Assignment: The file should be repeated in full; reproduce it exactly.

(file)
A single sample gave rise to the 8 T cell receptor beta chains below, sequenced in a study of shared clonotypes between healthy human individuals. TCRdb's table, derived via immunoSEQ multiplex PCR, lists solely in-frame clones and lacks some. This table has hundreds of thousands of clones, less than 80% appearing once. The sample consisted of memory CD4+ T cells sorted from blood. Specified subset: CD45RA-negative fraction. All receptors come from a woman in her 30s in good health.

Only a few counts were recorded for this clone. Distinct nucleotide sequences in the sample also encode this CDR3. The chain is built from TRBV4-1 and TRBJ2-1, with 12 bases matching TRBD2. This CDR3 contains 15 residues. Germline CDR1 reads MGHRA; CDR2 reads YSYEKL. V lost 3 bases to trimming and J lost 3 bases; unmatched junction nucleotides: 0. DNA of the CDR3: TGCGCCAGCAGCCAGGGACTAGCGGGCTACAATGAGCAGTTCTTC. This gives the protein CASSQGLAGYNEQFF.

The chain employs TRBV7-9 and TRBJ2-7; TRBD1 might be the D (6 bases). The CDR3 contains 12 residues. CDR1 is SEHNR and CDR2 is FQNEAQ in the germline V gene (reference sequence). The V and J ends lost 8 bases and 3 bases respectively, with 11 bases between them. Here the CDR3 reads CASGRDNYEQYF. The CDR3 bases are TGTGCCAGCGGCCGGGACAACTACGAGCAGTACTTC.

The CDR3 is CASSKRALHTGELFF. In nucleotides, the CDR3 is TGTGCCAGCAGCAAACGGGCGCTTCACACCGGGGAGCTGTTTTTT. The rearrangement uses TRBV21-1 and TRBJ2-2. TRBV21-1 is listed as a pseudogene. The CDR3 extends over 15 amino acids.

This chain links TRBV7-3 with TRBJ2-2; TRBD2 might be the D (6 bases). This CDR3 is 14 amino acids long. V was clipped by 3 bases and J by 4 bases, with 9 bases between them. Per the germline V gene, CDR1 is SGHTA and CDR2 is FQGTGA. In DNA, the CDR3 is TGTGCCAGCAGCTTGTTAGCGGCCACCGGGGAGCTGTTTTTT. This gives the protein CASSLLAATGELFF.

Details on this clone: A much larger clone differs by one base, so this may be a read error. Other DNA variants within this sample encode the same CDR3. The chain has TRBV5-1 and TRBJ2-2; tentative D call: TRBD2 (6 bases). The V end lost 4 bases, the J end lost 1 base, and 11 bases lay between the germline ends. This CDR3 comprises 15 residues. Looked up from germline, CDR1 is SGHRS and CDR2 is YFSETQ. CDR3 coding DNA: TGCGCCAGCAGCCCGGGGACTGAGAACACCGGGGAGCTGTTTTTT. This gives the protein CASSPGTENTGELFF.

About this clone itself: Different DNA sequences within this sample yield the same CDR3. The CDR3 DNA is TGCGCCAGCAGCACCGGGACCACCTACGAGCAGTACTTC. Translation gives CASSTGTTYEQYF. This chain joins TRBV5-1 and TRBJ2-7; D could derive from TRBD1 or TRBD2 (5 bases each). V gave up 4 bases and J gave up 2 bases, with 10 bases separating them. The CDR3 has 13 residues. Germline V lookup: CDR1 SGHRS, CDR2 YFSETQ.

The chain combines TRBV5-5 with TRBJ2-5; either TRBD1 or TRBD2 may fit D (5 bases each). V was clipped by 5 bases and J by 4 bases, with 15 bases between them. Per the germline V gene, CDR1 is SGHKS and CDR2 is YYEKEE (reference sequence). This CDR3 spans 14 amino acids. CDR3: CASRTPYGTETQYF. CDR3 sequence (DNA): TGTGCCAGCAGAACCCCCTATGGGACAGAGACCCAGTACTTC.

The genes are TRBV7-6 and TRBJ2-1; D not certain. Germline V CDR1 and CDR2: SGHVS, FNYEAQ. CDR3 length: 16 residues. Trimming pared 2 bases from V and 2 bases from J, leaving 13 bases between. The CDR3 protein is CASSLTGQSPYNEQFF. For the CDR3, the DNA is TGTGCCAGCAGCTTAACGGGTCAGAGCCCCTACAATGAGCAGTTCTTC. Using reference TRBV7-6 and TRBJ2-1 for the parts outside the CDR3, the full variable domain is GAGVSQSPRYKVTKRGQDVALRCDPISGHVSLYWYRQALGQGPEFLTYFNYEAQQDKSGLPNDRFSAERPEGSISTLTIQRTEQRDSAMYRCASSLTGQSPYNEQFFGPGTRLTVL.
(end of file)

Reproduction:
A single sample gave rise to the 8 T cell receptor beta chains below, sequenced in a study of shared clonotypes between healthy human individuals. TCRdb's table, derived via immunoSEQ multiplex PCR, lists solely in-frame clones and lacks some. This table has hundreds of thousands of clones, less than 80% appearing once. The sample consisted of memory CD4+ T cells sorted from blood. Specified subset: CD45RA-negative fraction. All receptors come from a woman in her 30s in good health.

Only a few counts were recorded for this clone. Distinct nucleotide sequences in the sample also encode this CDR3. The chain is built from TRBV4-1 and TRBJ2-1, with 12 bases matching TRBD2. This CDR3 contains 15 residues. Germline CDR1 reads MGHRA; CDR2 reads YSYEKL. V lost 3 bases to trimming and J lost 3 bases; unmatched junction nucleotides: 0. DNA of the CDR3: TGCGCCAGCAGCCAGGGACTAGCGGGCTACAATGAGCAGTTCTTC. This gives the protein CASSQGLAGYNEQFF.

The chain employs TRBV7-9 and TRBJ2-7; TRBD1 might be the D (6 bases). The CDR3 contains 12 residues. CDR1 is SEHNR and CDR2 is FQNEAQ in the germline V gene (reference sequence). The V and J ends lost 8 bases and 3 bases respectively, with 11 bases between them. Here the CDR3 reads CASGRDNYEQYF. The CDR3 bases are TGTGCCAGCGGCCGGGACAACTACGAGCAGTACTTC.

The CDR3 is CASSKRALHTGELFF. In nucleotides, the CDR3 is TGTGCCAGCAGCAAACGGGCGCTTCACACCGGGGAGCTGTTTTTT. The rearrangement uses TRBV21-1 and TRBJ2-2. TRBV21-1 is listed as a pseudogene. The CDR3 extends over 15 amino acids.

This chain links TRBV7-3 with TRBJ2-2; TRBD2 might be the D (6 bases). This CDR3 is 14 amino acids long. V was clipped by 3 bases and J by 4 bases, with 9 bases between them. Per the germline V gene, CDR1 is SGHTA and CDR2 is FQGTGA. In DNA, the CDR3 is TGTGCCAGCAGCTTGTTAGCGGCCACCGGGGAGCTGTTTTTT. This gives the protein CASSLLAATGELFF.

Details on this clone: A much larger clone differs by one base, so this may be a read error. Other DNA variants within this sample encode the same CDR3. The chain has TRBV5-1 and TRBJ2-2; tentative D call: TRBD2 (6 bases). The V end lost 4 bases, the J end lost 1 base, and 11 bases lay between the germline ends. This CDR3 comprises 15 residues. Looked up from germline, CDR1 is SGHRS and CDR2 is YFSETQ. CDR3 coding DNA: TGCGCCAGCAGCCCGGGGACTGAGAACACCGGGGAGCTGTTTTTT. This gives the protein CASSPGTENTGELFF.

About this clone itself: Different DNA sequences within this sample yield the same CDR3. The CDR3 DNA is TGCGCCAGCAGCACCGGGACCACCTACGAGCAGTACTTC. Translation gives CASSTGTTYEQYF. This chain joins TRBV5-1 and TRBJ2-7; D could derive from TRBD1 or TRBD2 (5 bases each). V gave up 4 bases and J gave up 2 bases, with 10 bases separating them. The CDR3 has 13 residues. Germline V lookup: CDR1 SGHRS, CDR2 YFSETQ.

The chain combines TRBV5-5 with TRBJ2-5; either TRBD1 or TRBD2 may fit D (5 bases each). V was clipped by 5 bases and J by 4 bases, with 15 bases between them. Per the germline V gene, CDR1 is SGHKS and CDR2 is YYEKEE (reference sequence). This CDR3 spans 14 amino acids. CDR3: CASRTPYGTETQYF. CDR3 sequence (DNA): TGTGCCAGCAGAACCCCCTATGGGACAGAGACCCAGTACTTC.

The genes are TRBV7-6 and TRBJ2-1; D not certain. Germline V CDR1 and CDR2: SGHVS, FNYEAQ. CDR3 length: 16 residues. Trimming pared 2 bases from V and 2 bases from J, leaving 13 bases between. The CDR3 protein is CASSLTGQSPYNEQFF. For the CDR3, the DNA is TGTGCCAGCAGCTTAACGGGTCAGAGCCCCTACAATGAGCAGTTCTTC. Using reference TRBV7-6 and TRBJ2-1 for the parts outside the CDR3, the full variable domain is GAGVSQSPRYKVTKRGQDVALRCDPISGHVSLYWYRQALGQGPEFLTYFNYEAQQDKSGLPNDRFSAERPEGSISTLTIQRTEQRDSAMYRCASSLTGQSPYNEQFFGPGTRLTVL.